"We're seeing our government destroyed in front of our eyes," said Rep. Ken Ivory, R-West Jordan, sponsor of the bill.
"We see a court that is now weighing in and deciding what rights are instead of being an umpire," a Congress that constantly deepens the national debt and "we see a president who is legislating with a pen and pad" through executive orders, Ivory said.
Critics worried it could turn into a runaway convention, and potentially entirely rewrite the existing Constitution.
But Rep. Merrill Nelson, R-Grantsville, said the convention "cannot run away. It is limited in scope by the call for the convention, by the resolutions," and noted that any amendments it passes must be ratified by three-fourths of the states. "It takes only 13 states to defeat whatever is proposed by this convention."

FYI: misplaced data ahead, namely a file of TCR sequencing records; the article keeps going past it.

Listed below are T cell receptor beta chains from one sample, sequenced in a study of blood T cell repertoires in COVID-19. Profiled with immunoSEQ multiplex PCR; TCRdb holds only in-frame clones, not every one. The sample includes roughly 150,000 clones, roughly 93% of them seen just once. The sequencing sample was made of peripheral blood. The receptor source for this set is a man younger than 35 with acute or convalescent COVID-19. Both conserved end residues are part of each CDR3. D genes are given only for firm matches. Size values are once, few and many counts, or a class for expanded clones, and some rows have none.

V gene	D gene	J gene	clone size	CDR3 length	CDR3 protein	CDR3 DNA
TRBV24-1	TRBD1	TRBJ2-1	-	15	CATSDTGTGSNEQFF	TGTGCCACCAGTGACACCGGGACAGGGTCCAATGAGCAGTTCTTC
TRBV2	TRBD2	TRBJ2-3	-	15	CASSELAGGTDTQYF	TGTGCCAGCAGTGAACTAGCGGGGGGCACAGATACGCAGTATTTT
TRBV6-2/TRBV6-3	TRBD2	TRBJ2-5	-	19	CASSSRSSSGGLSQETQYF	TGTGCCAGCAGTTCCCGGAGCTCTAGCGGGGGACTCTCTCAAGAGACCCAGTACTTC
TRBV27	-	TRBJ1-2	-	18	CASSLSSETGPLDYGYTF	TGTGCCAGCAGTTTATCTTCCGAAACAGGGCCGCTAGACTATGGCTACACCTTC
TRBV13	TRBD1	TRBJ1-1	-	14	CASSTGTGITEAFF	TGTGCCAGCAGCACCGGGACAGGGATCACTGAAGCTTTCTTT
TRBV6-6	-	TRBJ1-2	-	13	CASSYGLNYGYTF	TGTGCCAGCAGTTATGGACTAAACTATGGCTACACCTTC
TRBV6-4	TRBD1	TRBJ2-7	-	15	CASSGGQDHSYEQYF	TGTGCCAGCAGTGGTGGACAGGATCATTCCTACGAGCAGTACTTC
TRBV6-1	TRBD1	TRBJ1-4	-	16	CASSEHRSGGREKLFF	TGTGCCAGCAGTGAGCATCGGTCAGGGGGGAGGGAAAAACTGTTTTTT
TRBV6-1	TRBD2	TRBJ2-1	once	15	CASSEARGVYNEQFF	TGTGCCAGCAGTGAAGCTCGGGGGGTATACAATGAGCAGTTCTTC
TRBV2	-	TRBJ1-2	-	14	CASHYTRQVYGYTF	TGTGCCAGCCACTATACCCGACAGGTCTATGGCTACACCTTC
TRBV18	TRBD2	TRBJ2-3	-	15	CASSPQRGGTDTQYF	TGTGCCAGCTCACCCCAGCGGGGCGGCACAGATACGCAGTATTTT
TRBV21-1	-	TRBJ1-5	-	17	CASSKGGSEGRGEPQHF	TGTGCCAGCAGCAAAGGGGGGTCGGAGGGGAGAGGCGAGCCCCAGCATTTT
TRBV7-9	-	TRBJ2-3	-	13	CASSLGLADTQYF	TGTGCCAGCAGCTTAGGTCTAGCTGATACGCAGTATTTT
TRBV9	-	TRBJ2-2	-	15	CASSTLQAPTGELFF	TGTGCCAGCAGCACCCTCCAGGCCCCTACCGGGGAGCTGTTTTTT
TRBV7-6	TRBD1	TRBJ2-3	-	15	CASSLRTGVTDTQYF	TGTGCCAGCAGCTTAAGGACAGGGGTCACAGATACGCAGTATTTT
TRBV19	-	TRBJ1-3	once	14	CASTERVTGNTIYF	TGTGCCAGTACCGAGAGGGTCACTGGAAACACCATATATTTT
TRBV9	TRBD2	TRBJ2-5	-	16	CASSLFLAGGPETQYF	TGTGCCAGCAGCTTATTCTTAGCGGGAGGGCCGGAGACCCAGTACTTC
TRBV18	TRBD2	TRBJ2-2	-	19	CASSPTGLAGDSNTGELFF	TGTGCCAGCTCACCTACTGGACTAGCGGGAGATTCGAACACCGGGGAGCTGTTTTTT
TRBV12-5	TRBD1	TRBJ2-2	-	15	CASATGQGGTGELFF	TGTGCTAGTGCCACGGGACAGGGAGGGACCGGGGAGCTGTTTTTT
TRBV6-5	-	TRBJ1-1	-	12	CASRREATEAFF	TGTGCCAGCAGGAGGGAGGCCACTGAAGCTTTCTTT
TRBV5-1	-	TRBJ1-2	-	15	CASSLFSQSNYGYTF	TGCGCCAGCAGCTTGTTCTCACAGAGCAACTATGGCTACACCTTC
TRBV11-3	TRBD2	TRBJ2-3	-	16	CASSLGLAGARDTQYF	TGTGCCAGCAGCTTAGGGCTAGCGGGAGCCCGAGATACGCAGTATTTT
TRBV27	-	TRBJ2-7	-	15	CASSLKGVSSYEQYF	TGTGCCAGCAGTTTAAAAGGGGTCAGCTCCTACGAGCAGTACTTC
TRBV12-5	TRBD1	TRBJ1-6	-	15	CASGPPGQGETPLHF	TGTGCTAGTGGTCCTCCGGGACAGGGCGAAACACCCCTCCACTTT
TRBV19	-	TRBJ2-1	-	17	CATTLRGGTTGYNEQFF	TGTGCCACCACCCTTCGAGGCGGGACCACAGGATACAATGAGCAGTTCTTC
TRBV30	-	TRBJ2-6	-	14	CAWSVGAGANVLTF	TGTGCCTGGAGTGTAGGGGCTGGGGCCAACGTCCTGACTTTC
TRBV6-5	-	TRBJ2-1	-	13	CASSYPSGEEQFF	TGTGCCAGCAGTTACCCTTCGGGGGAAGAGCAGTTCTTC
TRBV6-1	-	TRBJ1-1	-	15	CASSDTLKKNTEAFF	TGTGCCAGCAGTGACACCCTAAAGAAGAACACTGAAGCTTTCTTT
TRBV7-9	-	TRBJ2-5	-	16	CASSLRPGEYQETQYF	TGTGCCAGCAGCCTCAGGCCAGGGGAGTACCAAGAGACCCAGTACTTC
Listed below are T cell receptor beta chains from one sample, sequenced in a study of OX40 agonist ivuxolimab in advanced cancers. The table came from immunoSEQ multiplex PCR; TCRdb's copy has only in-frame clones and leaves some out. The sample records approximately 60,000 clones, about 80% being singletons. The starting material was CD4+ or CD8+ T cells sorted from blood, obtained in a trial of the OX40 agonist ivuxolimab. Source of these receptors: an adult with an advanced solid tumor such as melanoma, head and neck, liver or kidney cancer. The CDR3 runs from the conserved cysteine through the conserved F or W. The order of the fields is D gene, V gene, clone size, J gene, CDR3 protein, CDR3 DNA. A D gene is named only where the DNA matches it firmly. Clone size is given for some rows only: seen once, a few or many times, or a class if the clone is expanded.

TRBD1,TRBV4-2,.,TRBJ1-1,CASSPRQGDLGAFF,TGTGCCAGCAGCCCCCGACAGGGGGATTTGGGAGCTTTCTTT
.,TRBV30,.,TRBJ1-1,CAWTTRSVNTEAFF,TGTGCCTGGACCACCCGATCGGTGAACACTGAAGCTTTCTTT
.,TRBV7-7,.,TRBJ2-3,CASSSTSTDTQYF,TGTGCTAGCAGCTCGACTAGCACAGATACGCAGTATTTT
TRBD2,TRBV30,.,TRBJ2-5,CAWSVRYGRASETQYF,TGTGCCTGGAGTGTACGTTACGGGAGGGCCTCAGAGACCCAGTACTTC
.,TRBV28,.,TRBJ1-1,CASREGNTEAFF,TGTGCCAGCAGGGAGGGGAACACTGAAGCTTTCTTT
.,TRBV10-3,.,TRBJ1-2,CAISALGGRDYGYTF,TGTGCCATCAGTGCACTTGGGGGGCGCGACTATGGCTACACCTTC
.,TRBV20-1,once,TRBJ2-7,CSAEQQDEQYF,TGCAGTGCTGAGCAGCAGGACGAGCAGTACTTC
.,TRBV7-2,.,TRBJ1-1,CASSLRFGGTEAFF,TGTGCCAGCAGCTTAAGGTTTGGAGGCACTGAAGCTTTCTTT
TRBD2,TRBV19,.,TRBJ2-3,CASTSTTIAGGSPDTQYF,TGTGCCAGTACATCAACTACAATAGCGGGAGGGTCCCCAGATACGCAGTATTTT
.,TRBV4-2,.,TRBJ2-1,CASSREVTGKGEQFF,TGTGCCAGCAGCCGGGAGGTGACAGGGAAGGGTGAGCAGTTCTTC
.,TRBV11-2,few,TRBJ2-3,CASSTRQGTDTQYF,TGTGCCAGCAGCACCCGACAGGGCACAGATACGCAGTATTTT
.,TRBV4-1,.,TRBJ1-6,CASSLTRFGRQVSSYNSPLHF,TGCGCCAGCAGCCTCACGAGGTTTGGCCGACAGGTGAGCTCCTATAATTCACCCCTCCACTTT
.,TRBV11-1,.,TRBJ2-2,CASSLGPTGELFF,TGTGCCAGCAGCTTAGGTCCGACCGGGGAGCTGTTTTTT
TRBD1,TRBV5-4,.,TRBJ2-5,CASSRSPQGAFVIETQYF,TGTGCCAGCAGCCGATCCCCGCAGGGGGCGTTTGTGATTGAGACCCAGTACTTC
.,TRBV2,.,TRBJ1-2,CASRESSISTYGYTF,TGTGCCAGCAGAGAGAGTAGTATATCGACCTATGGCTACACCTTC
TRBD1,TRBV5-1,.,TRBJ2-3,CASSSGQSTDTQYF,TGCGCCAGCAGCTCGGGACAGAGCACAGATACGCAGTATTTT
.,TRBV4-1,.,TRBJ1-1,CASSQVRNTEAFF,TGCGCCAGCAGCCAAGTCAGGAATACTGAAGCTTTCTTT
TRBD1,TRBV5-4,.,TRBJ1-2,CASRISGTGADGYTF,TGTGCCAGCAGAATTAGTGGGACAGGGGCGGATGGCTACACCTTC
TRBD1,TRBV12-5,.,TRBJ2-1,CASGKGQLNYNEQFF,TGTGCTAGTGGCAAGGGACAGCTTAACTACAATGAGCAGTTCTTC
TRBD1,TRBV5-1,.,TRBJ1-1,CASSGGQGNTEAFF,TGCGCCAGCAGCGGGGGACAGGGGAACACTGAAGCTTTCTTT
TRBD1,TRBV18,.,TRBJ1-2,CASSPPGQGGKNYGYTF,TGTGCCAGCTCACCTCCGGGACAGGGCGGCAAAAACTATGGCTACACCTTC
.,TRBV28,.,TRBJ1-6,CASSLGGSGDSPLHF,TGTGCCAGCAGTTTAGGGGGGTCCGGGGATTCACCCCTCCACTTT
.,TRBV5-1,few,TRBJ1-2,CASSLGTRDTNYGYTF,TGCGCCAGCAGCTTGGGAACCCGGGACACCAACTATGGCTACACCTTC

The U.S. Constitution allows for a convention of the states to propose constitutional amendments as long 34 states submit similar applications. Ivory said seven other states have passed such resolutions so far.
A state constitutional convention has never been called. All amendments to the Constitution to date have come via a different method: being passed by two-thirds votes in both chambers of Congress, and ratified by three-fourths of the state legislatures.